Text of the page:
How much do you need to offer to the IRS to have an OIC accepted? What are the criteria for determining whether an Offer in Compromise is acceptable to the Internal Revenue Service?
The IRS wants basically two things in order to accept an Offer based on Doubt as to Collectability.
First, they want as much as they could get if all of the taxpayer’s non-exempt assets were liquidated.
Second, they want as much as they believe they could get from the taxpayer’s earnings for the next 4 to 5 years, depending on how the offer is structured.
In part one of the test, the asset value of the taxpayer must be determined. If the taxpayer has a home, the quick sale value must be determined. This is usually 80% of the actual value. Then the liens against the property are deducted. If there is equity, then the amount of the equity is the starting point in determining how much it will take to fund the Offer in Compromise.
Each asset is then valued and a determination of how much equity there is in each asset is made. The value of the equity is added on to the amount of the Offer.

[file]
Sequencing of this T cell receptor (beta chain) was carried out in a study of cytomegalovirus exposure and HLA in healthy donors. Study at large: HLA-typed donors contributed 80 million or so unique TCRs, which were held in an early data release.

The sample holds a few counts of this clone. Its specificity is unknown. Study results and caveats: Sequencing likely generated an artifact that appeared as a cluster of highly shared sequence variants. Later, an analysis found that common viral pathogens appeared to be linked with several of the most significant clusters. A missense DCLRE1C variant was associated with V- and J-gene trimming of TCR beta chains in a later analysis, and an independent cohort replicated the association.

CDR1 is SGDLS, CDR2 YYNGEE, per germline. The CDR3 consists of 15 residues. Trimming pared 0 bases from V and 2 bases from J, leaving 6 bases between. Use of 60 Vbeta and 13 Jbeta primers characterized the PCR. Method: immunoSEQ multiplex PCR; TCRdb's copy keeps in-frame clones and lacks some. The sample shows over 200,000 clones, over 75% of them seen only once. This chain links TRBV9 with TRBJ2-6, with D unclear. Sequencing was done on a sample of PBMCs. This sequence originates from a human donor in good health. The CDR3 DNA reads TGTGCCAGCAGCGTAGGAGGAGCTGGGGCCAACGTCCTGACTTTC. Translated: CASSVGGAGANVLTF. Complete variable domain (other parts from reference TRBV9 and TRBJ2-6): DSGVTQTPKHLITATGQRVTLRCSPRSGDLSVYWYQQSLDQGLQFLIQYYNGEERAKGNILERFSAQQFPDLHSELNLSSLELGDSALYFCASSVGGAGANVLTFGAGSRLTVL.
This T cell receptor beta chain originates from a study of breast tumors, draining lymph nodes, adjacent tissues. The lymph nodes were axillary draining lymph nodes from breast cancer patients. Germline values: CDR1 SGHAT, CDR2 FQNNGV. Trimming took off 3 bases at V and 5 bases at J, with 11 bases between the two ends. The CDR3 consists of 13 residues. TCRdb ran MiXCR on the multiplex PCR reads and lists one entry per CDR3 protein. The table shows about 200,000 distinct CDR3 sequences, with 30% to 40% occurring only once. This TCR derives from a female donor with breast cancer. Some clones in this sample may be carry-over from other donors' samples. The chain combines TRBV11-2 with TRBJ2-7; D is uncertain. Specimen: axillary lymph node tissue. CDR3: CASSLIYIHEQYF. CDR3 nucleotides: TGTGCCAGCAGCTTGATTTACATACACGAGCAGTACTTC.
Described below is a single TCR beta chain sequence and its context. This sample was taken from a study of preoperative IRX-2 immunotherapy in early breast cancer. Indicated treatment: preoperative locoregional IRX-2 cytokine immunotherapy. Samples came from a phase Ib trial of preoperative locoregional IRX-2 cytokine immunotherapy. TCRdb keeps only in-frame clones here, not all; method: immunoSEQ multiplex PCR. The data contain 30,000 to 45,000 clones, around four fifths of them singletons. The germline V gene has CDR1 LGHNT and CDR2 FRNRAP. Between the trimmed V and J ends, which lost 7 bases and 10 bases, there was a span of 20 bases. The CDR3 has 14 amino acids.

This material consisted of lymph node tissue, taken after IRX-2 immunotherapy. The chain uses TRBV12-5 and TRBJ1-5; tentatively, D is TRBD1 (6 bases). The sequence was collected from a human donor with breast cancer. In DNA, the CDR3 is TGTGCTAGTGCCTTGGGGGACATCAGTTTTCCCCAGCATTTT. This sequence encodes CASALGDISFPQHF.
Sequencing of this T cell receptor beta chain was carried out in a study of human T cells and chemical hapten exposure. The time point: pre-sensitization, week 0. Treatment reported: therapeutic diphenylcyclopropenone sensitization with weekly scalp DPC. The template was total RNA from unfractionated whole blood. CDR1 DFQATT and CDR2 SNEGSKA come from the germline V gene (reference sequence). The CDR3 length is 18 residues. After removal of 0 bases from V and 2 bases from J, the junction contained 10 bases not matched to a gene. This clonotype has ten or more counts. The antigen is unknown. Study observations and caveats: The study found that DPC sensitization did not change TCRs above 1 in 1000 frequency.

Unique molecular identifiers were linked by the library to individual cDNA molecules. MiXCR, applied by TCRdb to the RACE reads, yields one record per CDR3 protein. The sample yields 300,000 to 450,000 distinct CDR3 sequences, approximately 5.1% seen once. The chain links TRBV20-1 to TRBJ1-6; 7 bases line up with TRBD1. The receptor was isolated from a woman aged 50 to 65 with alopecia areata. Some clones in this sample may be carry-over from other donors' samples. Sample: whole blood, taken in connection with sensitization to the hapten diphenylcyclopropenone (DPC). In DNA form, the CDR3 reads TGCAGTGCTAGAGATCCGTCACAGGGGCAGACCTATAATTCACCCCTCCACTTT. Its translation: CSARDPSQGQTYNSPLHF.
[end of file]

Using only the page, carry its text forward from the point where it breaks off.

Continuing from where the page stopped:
There are certain exemptions from this rule. First, household furnishings, furniture and personal belongings are exempt up to a particular amount. The same for tools of trade, the items that are needed to generate income.
Once a determination is made as to how much equity value there is in assets, then a determination is made as to how much excess income there is from earnings. This will be covered in part 3 of this series.
A caution: This information is provided solely for a general understanding of the principles concerning Offers in Compromise. It is not intended for any specific situations. Please consult a Tax Attorney and do not rely on these articles. You really need a competent Tax Attorney if you are going to do an Offer in Compromise.
We have simplified how an OIC works for purposes of this article. Offers in Compromise are very, very complicated and if not done very carefully, will almost certainly result in a rejection. A tax attorney is highly recommended to handle an OIC. For more information about Offers, visit our website: www.martellelaw.org/offer-in-compromise